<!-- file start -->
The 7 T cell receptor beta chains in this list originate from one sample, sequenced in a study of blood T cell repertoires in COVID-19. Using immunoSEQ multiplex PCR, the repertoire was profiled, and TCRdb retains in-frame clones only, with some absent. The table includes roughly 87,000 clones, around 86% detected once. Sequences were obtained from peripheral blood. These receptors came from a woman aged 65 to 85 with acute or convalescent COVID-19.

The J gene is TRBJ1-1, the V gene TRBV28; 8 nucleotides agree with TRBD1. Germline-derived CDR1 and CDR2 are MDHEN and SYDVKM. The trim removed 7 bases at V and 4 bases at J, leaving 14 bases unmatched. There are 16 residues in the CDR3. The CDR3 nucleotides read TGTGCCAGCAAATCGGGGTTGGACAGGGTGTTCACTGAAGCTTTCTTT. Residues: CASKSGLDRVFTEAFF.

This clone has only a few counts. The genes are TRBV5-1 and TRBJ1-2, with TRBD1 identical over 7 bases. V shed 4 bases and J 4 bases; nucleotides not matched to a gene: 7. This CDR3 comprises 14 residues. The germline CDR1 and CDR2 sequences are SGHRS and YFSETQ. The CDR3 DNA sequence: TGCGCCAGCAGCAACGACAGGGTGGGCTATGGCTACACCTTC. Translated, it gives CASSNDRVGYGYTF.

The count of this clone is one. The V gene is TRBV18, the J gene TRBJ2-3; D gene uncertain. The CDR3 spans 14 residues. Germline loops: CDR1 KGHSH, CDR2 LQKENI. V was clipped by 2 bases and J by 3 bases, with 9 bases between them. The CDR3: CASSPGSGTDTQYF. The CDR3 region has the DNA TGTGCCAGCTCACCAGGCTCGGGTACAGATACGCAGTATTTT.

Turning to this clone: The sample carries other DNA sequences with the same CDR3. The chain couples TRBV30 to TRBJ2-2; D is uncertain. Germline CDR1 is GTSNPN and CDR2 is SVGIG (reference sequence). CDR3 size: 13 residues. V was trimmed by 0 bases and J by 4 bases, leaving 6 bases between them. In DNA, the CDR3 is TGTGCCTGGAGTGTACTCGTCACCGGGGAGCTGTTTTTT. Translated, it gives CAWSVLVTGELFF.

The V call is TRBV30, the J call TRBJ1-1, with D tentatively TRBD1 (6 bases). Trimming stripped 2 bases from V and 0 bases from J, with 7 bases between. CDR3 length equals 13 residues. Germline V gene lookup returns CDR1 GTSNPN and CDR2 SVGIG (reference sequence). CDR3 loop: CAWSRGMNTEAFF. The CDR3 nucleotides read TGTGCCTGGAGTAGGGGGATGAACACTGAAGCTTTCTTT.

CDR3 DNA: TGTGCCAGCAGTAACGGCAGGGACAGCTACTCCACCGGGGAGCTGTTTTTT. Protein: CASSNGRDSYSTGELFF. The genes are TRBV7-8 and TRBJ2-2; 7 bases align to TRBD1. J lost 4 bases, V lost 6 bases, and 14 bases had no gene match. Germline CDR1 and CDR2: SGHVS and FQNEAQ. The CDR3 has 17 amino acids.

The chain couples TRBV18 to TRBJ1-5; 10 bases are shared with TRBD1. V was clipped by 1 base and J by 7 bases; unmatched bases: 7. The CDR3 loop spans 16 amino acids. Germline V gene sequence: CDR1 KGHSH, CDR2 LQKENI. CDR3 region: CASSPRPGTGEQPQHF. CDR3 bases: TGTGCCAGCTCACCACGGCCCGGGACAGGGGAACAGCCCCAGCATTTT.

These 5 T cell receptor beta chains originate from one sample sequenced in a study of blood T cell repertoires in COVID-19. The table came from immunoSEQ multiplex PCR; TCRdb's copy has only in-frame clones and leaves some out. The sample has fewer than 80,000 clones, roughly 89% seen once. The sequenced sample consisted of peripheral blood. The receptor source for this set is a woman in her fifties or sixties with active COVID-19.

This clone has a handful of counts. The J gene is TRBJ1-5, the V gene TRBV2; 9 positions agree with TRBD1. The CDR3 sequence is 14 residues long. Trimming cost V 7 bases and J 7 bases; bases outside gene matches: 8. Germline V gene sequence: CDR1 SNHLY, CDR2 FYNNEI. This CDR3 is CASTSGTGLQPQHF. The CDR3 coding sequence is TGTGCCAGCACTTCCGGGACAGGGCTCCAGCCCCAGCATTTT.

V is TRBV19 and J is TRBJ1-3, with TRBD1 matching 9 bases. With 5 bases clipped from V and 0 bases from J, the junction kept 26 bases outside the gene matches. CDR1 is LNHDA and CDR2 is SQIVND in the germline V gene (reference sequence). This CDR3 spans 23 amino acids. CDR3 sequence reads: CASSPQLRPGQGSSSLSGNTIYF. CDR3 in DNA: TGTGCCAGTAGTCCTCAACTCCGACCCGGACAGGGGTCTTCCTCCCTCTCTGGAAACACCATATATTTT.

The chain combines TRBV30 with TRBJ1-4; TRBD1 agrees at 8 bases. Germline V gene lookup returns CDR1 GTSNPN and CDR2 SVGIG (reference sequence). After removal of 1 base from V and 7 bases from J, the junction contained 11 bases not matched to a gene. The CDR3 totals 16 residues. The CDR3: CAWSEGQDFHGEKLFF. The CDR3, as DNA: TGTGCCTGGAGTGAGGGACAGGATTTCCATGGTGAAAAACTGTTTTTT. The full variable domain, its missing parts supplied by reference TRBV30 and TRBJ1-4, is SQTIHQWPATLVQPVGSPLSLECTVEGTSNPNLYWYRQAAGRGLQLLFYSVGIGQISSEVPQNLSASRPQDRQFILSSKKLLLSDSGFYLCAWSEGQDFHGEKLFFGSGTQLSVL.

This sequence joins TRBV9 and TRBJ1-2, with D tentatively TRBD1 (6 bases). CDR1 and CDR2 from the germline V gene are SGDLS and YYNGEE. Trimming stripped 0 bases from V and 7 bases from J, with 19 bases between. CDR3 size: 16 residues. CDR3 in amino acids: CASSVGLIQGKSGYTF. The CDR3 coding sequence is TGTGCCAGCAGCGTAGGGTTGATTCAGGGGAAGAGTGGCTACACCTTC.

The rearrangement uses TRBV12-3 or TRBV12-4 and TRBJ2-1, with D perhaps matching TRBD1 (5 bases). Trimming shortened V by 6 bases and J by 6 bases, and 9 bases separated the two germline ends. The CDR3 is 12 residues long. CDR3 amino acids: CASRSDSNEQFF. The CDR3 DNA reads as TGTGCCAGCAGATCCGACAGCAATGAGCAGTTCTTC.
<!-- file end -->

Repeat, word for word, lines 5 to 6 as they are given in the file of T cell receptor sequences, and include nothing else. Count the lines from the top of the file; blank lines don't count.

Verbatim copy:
Turning to this clone: The sample carries other DNA sequences with the same CDR3. The chain couples TRBV30 to TRBJ2-2; D is uncertain. Germline CDR1 is GTSNPN and CDR2 is SVGIG (reference sequence). CDR3 size: 13 residues. V was trimmed by 0 bases and J by 4 bases, leaving 6 bases between them. In DNA, the CDR3 is TGTGCCTGGAGTGTACTCGTCACCGGGGAGCTGTTTTTT. Translated, it gives CAWSVLVTGELFF.

The V call is TRBV30, the J call TRBJ1-1, with D tentatively TRBD1 (6 bases). Trimming stripped 2 bases from V and 0 bases from J, with 7 bases between. CDR3 length equals 13 residues. Germline V gene lookup returns CDR1 GTSNPN and CDR2 SVGIG (reference sequence). CDR3 loop: CAWSRGMNTEAFF. The CDR3 nucleotides read TGTGCCTGGAGTAGGGGGATGAACACTGAAGCTTTCTTT.